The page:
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Phone flap may benefit Nacchio
NSA rebuff might help in Qwest case
By Jeff Smith
Rocky Mountain News
Saturday, May 13, 2006

Joe Nacchio's attorney confirmed Friday that the former chief executive of Qwest Communications refused to turn over customer telephone records to the National Security Agency because he didn't think the program had legal standing.  "When he learned that no such authority had been granted . . . Mr. Nacchio concluded that these requests violated the privacy requirements of the Telecommunications Act," said a statement by Nacchio's attorney, Herbert Stern.

The statement was described as an effort to clear up the "apparent confusion" about Nacchio's role in declining to participate in the NSA program following the terrorist attacks of Sept. 11, 2001, and "to negate misguided attempts to relate Mr. Nacchio's conduct to present litigation."

A legal expert, however, said Stern's statement itself appears to be evidence of using Nacchio's decision in 2001 to help his defense against 42 criminal counts of insider trading and a slew of civil fraud lawsuits.

"It appears the strategy is in place," said Craig Silverman, a former Denver prosecutor and now a private attorney and talk-show host.

"When you're defending your freedom and fortune, you'll use anything and everything you can so, of course, he will try to utilize this.  Joe Nacchio came out looking good in that story. . . . It puts him back on the side of the little guy against an overreaching U.S. government."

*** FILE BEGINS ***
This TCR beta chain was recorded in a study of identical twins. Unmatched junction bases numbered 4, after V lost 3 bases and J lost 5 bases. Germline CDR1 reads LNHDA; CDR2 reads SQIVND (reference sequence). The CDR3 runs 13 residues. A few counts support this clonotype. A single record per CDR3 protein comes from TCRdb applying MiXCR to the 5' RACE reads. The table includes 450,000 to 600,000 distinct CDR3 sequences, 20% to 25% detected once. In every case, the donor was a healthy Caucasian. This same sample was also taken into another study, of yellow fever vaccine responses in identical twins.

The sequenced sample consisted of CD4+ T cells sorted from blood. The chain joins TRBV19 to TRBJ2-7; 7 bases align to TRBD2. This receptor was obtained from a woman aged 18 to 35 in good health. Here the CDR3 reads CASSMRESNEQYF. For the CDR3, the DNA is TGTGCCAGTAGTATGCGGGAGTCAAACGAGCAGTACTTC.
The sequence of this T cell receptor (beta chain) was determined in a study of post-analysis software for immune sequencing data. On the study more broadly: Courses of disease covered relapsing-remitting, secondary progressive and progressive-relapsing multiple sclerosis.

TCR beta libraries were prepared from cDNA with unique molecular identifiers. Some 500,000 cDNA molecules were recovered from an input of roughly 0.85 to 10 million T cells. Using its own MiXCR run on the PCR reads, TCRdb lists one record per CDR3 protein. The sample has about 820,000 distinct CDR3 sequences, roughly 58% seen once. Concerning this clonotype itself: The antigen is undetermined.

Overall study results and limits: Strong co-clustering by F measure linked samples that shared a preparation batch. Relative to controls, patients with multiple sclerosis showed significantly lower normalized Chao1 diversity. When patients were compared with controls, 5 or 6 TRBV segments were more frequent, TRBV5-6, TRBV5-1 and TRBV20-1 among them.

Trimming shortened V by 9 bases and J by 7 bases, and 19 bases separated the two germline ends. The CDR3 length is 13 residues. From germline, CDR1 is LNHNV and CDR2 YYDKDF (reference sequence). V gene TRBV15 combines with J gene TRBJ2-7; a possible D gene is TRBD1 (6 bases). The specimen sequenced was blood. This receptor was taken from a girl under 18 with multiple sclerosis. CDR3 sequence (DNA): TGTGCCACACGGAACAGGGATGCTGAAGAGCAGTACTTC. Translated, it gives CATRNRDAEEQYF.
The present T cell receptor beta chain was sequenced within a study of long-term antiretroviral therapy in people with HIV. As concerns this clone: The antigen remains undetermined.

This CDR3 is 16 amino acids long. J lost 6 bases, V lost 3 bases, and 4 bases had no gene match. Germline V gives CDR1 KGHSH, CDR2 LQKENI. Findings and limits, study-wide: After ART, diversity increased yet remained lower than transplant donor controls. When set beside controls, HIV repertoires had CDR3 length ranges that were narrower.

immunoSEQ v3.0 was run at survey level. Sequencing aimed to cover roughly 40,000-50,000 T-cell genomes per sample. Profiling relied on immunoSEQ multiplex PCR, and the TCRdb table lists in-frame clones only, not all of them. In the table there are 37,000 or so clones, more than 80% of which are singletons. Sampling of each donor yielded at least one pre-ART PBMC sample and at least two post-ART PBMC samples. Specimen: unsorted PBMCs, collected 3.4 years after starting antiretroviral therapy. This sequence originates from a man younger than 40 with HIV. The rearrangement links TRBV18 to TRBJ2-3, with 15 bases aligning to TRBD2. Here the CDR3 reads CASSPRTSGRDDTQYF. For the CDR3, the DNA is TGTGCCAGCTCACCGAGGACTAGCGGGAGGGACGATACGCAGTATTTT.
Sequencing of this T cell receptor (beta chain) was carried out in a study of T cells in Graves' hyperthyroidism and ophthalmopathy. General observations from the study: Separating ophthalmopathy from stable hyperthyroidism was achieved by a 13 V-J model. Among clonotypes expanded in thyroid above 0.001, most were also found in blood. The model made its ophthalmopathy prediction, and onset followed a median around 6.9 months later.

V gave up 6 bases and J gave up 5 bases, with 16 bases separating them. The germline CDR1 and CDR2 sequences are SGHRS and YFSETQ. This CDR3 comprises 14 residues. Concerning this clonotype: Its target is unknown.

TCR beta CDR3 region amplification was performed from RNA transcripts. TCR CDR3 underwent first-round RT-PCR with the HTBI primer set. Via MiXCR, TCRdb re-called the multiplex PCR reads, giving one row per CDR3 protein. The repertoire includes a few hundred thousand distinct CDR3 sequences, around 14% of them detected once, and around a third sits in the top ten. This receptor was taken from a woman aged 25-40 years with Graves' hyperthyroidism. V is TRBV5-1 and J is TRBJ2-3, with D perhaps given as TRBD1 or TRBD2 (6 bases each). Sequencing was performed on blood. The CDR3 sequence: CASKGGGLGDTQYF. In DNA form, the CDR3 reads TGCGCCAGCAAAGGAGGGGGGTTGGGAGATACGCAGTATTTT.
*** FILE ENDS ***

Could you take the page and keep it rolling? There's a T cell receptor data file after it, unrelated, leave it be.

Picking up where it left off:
Conversely, the favorable publicity may make it more difficult for Nacchio to win a change of venue from Denver, which legal experts already had regarded as a long shot.

USA Today reported Thursday that Qwest, first under Nacchio and then under Dick Notebaert, was the only one of four phone companies to balk at helping the NSA create a massive database of telephone records.  The NSA reportedly uses those records to analyze calling patterns that may indicate terrorist organizational activities.

Qwest may have declined to help the NSA in part to prevent possible lawsuits:  On Friday, two New Jersey lawyers sued Verizon for $5 billion for turning over private phone records.  AT&T also already has been sued.

Long before the phone record story this week, Nacchio had been floating a possible "national security" defense against charges that he illegally sold $100 million of Qwest stock in the first five months of 2001 while knowing the telco was faltering.

The defense goes something like this:  Nacchio was optimistic about Qwest's financial condition because his secret work on a top presidential advisory panel led him to believe the Denver telco was in line to land some major federal contracts.

The panel was President Bush's National Security Telecommunications Advisory Committee, or NSTAC.

Bush didn't officially appoint Nacchio to the committee, as vice chair, until July 9, 2001, but two sources familiar with the situation said Nacchio was cleared to hear classified information by about March 2001.  An old NSTAC Web site also lists Nacchio a member by at least April 2001.

That would still leave questions about Nacchio's defense for January and February 2001.

The 30-member industry panel provides recommendations to the president on national security and emergency-preparedness issues, and hears from top government officials on the matters.  It meets annually in person and quarterly by conference call, but members frequently discuss issues in between those meetings.

At the annual NSTAC meeting in June 2001 in Washington, Nacchio sat next to Richard Clarke, then the counterterrorism adviser on the U.S. National Security Council, sources said.

At first blush, this week's USA Today report would seem to contradict Nacchio's defense that he was optimistic about getting federal contracts.